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Factors Influencing Portfolio Turnover 

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Portfolio turnover is the rate at which securities are bought and sold by a fund manager over a certain amount of time. It gives investors insight into the potential amount of activity and associated fees a fund might have. It can also be a helpful piece of data when examining and managing your personal portfolio. 

There are a lot of factors that can influence how high or low a turnover rate is, and learning about them can help you make better choices. We are going to go over the main elements that affect portfolio turnover so you can apply them to your investment analysis.

  1. Investment Strategy and Objectives

An active investment strategy aims to beat the market’s performance and generate high returns by fervently watching, researching, and trading on a dime. The buying and selling that comes with active investing results in a high portfolio turnover rate.

A passive investment strategy focuses on prospering long-term and mimicking market indices rather than trying to outperform them. With this slow and steady approach, investors hold onto securities, and in turn, the portfolio’s turnover is lower.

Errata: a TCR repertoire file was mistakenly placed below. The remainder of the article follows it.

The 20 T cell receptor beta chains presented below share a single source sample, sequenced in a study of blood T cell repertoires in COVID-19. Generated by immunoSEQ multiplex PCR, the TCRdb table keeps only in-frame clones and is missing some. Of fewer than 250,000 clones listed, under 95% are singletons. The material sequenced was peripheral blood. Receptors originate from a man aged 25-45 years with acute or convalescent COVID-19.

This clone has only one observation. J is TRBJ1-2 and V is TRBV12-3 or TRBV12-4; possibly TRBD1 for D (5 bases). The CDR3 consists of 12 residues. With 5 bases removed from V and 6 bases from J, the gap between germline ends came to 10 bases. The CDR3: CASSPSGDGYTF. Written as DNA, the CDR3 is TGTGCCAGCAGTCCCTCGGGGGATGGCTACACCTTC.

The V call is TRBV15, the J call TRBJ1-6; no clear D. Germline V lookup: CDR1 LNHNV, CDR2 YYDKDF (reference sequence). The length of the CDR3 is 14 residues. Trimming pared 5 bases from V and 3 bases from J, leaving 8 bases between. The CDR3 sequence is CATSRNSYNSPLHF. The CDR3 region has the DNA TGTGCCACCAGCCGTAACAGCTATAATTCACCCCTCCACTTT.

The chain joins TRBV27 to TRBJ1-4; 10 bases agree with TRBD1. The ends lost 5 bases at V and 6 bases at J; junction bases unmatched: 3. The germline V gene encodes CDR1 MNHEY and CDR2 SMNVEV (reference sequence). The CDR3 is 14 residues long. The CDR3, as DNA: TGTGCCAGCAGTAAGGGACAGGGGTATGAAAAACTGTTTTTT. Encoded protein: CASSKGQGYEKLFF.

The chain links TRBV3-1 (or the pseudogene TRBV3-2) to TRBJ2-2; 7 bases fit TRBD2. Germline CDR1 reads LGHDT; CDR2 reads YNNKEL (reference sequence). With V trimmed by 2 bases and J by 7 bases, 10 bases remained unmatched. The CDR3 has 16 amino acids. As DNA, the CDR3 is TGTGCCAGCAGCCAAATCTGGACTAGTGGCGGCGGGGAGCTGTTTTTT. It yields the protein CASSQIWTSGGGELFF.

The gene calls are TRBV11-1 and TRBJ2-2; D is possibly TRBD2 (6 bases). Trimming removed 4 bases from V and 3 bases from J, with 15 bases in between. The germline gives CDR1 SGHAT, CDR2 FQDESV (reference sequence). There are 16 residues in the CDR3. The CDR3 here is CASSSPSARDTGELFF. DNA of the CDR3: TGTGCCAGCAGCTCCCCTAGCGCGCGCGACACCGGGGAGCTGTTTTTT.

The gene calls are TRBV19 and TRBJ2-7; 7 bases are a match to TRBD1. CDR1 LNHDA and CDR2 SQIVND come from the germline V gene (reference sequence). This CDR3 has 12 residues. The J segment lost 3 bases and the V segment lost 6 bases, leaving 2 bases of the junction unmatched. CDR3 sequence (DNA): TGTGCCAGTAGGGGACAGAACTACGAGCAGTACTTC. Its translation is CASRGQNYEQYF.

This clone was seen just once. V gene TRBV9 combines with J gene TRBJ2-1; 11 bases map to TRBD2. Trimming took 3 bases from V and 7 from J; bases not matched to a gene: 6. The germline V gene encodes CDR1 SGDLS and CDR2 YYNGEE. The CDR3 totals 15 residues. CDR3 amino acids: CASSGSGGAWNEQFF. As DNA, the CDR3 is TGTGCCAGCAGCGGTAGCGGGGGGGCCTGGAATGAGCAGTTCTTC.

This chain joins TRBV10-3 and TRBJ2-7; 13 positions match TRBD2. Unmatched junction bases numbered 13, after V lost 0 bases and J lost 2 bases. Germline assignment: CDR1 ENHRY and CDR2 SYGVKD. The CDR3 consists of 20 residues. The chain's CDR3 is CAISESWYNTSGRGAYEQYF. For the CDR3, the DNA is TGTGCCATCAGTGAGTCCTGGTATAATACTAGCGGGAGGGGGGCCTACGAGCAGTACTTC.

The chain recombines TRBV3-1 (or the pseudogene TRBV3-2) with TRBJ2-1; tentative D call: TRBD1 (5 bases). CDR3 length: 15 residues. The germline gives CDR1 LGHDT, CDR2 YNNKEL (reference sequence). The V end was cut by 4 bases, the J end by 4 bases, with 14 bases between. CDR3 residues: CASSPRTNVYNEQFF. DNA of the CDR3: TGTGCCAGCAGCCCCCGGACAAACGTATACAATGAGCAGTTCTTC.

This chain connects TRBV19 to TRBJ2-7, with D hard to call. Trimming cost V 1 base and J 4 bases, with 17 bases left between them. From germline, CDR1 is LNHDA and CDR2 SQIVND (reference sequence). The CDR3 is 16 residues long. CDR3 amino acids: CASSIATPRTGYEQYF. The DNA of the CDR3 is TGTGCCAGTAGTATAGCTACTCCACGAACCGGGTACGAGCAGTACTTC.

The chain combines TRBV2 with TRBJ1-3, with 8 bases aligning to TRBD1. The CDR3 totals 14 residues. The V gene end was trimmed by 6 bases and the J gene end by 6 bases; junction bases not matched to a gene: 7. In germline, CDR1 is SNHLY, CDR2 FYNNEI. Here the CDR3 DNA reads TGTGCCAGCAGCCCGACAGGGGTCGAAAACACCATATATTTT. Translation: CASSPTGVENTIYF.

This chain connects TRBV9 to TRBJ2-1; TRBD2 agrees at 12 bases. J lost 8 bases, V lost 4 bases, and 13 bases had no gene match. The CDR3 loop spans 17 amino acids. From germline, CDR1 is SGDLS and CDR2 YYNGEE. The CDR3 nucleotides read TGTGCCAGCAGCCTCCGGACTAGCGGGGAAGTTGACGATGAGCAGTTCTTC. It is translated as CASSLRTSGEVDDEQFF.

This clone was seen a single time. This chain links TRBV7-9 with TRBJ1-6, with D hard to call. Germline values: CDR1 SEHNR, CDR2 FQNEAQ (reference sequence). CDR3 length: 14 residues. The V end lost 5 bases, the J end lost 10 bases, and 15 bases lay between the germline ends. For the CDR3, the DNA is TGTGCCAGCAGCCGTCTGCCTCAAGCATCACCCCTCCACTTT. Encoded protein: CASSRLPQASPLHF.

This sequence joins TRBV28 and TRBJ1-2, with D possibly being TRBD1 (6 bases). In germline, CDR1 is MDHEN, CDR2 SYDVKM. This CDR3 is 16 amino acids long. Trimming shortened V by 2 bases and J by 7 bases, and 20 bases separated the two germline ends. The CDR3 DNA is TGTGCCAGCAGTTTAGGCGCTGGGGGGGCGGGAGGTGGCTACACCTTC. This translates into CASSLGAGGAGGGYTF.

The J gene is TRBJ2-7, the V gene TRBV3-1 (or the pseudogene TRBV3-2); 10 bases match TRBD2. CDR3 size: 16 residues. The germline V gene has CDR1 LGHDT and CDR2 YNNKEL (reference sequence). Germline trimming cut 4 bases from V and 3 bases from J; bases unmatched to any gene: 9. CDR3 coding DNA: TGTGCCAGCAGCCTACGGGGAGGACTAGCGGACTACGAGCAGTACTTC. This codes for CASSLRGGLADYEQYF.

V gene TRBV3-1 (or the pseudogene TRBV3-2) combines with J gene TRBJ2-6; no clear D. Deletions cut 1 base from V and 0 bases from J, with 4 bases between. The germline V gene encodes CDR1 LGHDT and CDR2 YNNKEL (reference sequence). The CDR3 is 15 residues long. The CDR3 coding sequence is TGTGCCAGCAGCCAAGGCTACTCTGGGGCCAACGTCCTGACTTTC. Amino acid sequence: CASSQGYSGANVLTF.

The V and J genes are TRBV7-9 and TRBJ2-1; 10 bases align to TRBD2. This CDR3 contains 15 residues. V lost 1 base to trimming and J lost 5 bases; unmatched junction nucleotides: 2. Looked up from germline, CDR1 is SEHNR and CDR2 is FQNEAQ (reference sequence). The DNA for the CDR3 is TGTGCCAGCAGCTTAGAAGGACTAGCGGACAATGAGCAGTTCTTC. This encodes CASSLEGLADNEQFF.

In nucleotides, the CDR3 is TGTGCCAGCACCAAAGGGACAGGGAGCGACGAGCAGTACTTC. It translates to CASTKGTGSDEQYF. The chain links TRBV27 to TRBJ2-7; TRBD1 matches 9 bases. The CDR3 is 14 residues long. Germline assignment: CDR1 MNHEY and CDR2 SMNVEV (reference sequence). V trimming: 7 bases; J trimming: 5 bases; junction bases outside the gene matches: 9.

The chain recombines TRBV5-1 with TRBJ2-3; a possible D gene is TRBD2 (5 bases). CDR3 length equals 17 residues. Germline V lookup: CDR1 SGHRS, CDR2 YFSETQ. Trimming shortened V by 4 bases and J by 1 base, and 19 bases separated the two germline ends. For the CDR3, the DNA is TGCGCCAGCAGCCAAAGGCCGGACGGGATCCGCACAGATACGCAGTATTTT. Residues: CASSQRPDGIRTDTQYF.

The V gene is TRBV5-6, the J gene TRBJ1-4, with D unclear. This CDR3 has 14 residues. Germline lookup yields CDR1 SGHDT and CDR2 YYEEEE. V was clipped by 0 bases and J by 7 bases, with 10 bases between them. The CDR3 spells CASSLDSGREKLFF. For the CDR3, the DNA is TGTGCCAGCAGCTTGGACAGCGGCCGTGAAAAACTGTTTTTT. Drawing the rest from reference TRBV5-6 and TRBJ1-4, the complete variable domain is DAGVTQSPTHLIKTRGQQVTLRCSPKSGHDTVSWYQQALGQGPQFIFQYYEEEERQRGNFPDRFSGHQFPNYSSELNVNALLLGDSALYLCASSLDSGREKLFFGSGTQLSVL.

1. Market Conditions and Volatility 

A volatile market fluctuates rapidly, with frequent, drastic high and low swings. In this condition, it’s common for investors to reallocate their funds or sell securities where necessary to mitigate risk. In turn, market volatility can cause portfolio turnover to be higher than usual.

  1. Security Selection and Research 

An investor that takes the time to research is more likely to identify potential opportunities and risks. That knowledge can help them make better decisions and avoid having to make adjustments down the road. The less modifying an investor does to their portfolio, the lower the turnover rate will be. 

Conversely, someone that makes investment choices without doing enough research may be buying and selling later to reconcile their mistakes.

  1. Investment Time Horizon 

An investor’s time horizon is how long they plan on holding onto an investment according to their goals, and it can impact portfolio turnover. 

Those with short-term goals (five years or less) frequently invest in low-volatility options like bonds. Since many of these short-term bonds mature in one year, they can actually cause a high turnover rate. 

Investors with long-term goals will buy assets intending to hold onto them for ten years or more. Although they may invest in more volatile options like stocks, they have more time to rebound from any potential losses. This long-term set-it-and-forget-it approach will yield a lower portfolio turnover rate.

  1. Rebalancing and Portfolio Maintenance 

Regularly assessing your portfolio and ensuring it’s still aligned with your goals is crucial. Sometimes that means you will find areas where it needs to be rebalanced.